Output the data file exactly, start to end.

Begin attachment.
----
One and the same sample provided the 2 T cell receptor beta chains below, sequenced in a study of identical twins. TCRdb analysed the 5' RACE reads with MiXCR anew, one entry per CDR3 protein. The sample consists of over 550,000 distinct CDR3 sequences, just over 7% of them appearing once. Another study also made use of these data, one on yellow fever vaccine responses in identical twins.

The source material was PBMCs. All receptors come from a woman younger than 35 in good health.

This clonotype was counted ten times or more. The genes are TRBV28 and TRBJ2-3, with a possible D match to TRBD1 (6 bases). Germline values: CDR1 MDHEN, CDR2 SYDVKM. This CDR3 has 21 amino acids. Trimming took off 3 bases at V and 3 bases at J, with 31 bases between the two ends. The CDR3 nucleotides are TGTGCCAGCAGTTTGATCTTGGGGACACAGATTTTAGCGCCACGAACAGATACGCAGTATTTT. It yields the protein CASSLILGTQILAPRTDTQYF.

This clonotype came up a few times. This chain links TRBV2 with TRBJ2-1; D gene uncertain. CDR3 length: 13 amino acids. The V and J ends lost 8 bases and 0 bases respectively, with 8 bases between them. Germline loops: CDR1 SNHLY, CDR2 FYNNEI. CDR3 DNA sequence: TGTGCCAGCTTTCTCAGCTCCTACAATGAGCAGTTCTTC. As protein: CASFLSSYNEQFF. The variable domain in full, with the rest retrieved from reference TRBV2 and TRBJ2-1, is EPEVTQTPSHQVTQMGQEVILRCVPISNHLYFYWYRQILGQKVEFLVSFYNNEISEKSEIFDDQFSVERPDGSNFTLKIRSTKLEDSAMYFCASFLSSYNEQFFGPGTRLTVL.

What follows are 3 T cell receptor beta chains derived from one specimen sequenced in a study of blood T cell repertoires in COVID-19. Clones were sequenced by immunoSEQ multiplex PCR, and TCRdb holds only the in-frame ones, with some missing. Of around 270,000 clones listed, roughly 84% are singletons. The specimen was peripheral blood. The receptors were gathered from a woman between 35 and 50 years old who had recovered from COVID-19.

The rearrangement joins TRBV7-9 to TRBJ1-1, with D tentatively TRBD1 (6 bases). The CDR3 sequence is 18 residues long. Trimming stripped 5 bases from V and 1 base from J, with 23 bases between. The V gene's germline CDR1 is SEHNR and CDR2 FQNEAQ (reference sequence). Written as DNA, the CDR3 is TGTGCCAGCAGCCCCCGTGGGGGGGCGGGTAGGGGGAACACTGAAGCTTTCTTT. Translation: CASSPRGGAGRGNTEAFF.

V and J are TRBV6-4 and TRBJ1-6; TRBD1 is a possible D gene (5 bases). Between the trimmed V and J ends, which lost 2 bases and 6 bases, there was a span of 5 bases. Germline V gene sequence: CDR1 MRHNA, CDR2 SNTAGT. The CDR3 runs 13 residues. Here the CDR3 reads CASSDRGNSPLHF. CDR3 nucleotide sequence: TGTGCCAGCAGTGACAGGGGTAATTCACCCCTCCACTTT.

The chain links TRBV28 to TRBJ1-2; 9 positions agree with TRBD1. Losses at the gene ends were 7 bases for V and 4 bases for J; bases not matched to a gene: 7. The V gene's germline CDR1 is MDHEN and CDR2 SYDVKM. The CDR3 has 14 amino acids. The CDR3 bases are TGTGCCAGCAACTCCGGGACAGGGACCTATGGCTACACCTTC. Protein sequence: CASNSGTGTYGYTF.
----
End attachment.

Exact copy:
One and the same sample provided the 2 T cell receptor beta chains below, sequenced in a study of identical twins. TCRdb analysed the 5' RACE reads with MiXCR anew, one entry per CDR3 protein. The sample consists of over 550,000 distinct CDR3 sequences, just over 7% of them appearing once. Another study also made use of these data, one on yellow fever vaccine responses in identical twins.

The source material was PBMCs. All receptors come from a woman younger than 35 in good health.

This clonotype was counted ten times or more. The genes are TRBV28 and TRBJ2-3, with a possible D match to TRBD1 (6 bases). Germline values: CDR1 MDHEN, CDR2 SYDVKM. This CDR3 has 21 amino acids. Trimming took off 3 bases at V and 3 bases at J, with 31 bases between the two ends. The CDR3 nucleotides are TGTGCCAGCAGTTTGATCTTGGGGACACAGATTTTAGCGCCACGAACAGATACGCAGTATTTT. It yields the protein CASSLILGTQILAPRTDTQYF.

This clonotype came up a few times. This chain links TRBV2 with TRBJ2-1; D gene uncertain. CDR3 length: 13 amino acids. The V and J ends lost 8 bases and 0 bases respectively, with 8 bases between them. Germline loops: CDR1 SNHLY, CDR2 FYNNEI. CDR3 DNA sequence: TGTGCCAGCTTTCTCAGCTCCTACAATGAGCAGTTCTTC. As protein: CASFLSSYNEQFF. The variable domain in full, with the rest retrieved from reference TRBV2 and TRBJ2-1, is EPEVTQTPSHQVTQMGQEVILRCVPISNHLYFYWYRQILGQKVEFLVSFYNNEISEKSEIFDDQFSVERPDGSNFTLKIRSTKLEDSAMYFCASFLSSYNEQFFGPGTRLTVL.

What follows are 3 T cell receptor beta chains derived from one specimen sequenced in a study of blood T cell repertoires in COVID-19. Clones were sequenced by immunoSEQ multiplex PCR, and TCRdb holds only the in-frame ones, with some missing. Of around 270,000 clones listed, roughly 84% are singletons. The specimen was peripheral blood. The receptors were gathered from a woman between 35 and 50 years old who had recovered from COVID-19.

The rearrangement joins TRBV7-9 to TRBJ1-1, with D tentatively TRBD1 (6 bases). The CDR3 sequence is 18 residues long. Trimming stripped 5 bases from V and 1 base from J, with 23 bases between. The V gene's germline CDR1 is SEHNR and CDR2 FQNEAQ (reference sequence). Written as DNA, the CDR3 is TGTGCCAGCAGCCCCCGTGGGGGGGCGGGTAGGGGGAACACTGAAGCTTTCTTT. Translation: CASSPRGGAGRGNTEAFF.

V and J are TRBV6-4 and TRBJ1-6; TRBD1 is a possible D gene (5 bases). Between the trimmed V and J ends, which lost 2 bases and 6 bases, there was a span of 5 bases. Germline V gene sequence: CDR1 MRHNA, CDR2 SNTAGT. The CDR3 runs 13 residues. Here the CDR3 reads CASSDRGNSPLHF. CDR3 nucleotide sequence: TGTGCCAGCAGTGACAGGGGTAATTCACCCCTCCACTTT.

The chain links TRBV28 to TRBJ1-2; 9 positions agree with TRBD1. Losses at the gene ends were 7 bases for V and 4 bases for J; bases not matched to a gene: 7. The V gene's germline CDR1 is MDHEN and CDR2 SYDVKM. The CDR3 has 14 amino acids. The CDR3 bases are TGTGCCAGCAACTCCGGGACAGGGACCTATGGCTACACCTTC. Protein sequence: CASNSGTGTYGYTF.